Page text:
Now is not the time for complacency when it comes to climate issues. COP26 in Glasgow put the fight against climate change in sharper focus, but global conflict, the pandemic, cost of living crisis and shortages have also muddied the water.
These myriads of political and economic distractions, or challenges, mean the drive for sustainability from those within the built environment must be stronger than ever.
The need for radical collaboration, new regulations and fresh ideas were very much on the minds of the figures from across the industry who gathered last month at the London offices of chapmanbdsp to discuss the next steps forward. The speed networking event, hosted by former PropertyWeek editor Liz Hamson, saw a range of topics thrown out for discussion, from the planning system to social justice, finance to biodiversity, and while all were keen to show what progress they had made so far, there was no room for complacency.
Opening the event, Guy Grainger, JLL’s EMEA global head of sustainability services and ESG and the president of the BPF, was keen to echo this sentiment. Addressing the room, he said: “All of us here who are on board this sustainability train have to be really careful we don’t become an echo chamber, we must do more than congratulate each other on the progress that’s been made so far.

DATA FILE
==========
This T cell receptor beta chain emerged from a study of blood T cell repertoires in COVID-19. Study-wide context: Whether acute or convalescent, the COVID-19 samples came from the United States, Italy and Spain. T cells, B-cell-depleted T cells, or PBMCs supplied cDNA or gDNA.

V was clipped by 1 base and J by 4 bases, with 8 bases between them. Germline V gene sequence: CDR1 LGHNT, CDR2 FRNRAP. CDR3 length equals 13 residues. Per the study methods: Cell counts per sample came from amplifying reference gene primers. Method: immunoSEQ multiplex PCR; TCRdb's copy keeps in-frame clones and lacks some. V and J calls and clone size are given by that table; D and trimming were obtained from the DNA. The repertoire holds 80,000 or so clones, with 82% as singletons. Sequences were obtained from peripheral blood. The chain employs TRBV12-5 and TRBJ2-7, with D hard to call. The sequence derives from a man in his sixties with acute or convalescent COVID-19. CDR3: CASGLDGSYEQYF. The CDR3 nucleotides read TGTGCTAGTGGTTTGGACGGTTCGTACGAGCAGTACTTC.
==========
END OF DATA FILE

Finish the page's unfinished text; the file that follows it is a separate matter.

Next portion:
“My request is that we move from being the believers to being the pioneers, because this whole system needs to change for us to hit the targets that have been set globally, nationally or within our business.”
According to Grainger, progress will depend on moving from “science to economics” when it comes to delivering widespread change to the built environment, where he argued that the business case for sustainability had not yet been effectively made.
“It’s all about regulation and compliance right now, frankly,” he said, before issuing a challenge to his audience. “The only way the system can change is through pioneers leading the way and leadership getting empowerment within businesses to put action into place,” he said. “We need leadership, that is how we get from targets and talk – from reporting figures because that’s what the regulation says – to action and credibility for the sector.”
A strong desire for action and radical change was also evident as the industry figures in the room went on to discuss the planning system.
Considering whether planning decisions should be made by national government or local authorities, Lauren Gill, corporate development manager at Octopus Real Estate, said: “I think the consensus here today is there should be some minimum standards laid down from the government to the councils. But the local authorities need to be the ones making the decision on what’s best for their region; we cannot have a symbiosis of planning output from London and Cornwall for example.